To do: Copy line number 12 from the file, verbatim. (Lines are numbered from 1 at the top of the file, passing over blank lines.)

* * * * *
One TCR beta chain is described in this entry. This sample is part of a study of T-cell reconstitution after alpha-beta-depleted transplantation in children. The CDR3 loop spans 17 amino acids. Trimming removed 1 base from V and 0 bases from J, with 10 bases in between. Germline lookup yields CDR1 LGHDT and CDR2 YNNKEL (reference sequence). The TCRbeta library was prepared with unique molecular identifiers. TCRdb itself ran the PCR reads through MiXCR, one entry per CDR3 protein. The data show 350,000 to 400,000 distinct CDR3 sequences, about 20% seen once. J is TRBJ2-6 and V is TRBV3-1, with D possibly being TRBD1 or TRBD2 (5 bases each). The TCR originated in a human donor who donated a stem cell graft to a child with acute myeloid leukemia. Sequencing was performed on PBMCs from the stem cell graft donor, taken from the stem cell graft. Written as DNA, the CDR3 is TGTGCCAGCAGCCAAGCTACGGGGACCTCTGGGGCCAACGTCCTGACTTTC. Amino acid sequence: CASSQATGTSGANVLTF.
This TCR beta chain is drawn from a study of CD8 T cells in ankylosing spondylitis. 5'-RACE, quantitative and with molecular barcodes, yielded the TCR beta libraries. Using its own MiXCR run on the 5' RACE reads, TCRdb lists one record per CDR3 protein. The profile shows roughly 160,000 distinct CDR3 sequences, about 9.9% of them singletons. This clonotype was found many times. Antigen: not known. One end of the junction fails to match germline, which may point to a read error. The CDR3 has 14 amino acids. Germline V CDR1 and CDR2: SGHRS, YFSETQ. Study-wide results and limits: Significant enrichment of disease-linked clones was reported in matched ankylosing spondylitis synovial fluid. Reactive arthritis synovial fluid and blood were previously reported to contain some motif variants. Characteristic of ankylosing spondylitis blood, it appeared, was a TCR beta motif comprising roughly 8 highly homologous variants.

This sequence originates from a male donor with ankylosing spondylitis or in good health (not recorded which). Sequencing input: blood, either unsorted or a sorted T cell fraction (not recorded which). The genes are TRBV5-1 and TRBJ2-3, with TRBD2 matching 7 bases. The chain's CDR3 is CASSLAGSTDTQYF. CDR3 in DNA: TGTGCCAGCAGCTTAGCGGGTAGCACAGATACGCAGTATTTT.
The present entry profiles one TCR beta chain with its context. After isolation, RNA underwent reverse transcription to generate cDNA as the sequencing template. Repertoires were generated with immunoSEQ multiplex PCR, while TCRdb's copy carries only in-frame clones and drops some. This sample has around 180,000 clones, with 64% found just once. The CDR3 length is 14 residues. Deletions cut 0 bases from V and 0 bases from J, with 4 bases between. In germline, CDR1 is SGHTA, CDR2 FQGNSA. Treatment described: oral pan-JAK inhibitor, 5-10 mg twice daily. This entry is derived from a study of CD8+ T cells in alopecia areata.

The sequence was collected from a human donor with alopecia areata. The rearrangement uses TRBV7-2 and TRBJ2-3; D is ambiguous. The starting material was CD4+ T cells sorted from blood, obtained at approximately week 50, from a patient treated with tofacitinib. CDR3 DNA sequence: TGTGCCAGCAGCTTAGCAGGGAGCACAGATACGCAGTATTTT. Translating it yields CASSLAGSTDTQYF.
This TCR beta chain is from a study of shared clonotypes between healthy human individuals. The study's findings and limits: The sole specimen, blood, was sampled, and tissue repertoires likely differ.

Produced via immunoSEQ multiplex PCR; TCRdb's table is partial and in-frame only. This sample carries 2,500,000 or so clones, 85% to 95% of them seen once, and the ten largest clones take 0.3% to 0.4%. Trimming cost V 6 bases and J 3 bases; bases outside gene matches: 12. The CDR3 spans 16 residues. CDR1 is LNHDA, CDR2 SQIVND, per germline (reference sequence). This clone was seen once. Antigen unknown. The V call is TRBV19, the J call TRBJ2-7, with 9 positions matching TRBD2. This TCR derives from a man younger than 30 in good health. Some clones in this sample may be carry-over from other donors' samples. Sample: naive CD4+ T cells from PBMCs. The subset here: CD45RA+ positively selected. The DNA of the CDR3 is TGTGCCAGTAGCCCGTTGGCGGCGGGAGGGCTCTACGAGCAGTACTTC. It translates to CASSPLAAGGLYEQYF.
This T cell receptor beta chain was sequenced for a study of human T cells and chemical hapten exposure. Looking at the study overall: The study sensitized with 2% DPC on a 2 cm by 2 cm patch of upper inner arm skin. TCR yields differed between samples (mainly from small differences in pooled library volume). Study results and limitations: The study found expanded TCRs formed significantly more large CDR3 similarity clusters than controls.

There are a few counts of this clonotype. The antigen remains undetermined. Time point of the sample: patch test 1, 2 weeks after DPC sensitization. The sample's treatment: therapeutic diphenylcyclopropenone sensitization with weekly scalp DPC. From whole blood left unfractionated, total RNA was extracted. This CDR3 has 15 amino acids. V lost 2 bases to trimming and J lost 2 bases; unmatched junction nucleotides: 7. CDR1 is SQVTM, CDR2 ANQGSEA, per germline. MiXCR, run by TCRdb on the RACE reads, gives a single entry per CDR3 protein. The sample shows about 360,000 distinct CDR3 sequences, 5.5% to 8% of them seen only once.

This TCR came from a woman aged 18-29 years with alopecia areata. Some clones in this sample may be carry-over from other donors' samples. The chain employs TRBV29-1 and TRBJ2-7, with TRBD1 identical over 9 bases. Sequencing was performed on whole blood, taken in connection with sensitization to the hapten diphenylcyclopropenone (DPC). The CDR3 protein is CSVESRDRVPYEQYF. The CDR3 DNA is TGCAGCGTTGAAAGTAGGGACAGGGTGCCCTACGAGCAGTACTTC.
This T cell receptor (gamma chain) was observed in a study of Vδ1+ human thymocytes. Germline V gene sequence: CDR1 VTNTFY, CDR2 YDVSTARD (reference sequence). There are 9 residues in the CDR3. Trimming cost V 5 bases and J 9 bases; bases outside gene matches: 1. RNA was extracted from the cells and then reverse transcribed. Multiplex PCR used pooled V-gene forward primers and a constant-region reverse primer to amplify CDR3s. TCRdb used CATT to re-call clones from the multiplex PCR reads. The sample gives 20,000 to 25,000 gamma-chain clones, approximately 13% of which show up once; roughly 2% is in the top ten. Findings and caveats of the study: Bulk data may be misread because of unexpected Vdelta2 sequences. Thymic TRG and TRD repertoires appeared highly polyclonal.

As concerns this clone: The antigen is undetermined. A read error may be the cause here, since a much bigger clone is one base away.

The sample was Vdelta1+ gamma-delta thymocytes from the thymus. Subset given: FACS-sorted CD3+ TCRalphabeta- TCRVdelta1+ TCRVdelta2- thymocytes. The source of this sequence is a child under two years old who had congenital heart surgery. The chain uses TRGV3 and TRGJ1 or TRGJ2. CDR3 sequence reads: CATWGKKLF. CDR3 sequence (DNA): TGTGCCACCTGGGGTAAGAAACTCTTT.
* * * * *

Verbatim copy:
As concerns this clone: The antigen is undetermined. A read error may be the cause here, since a much bigger clone is one base away.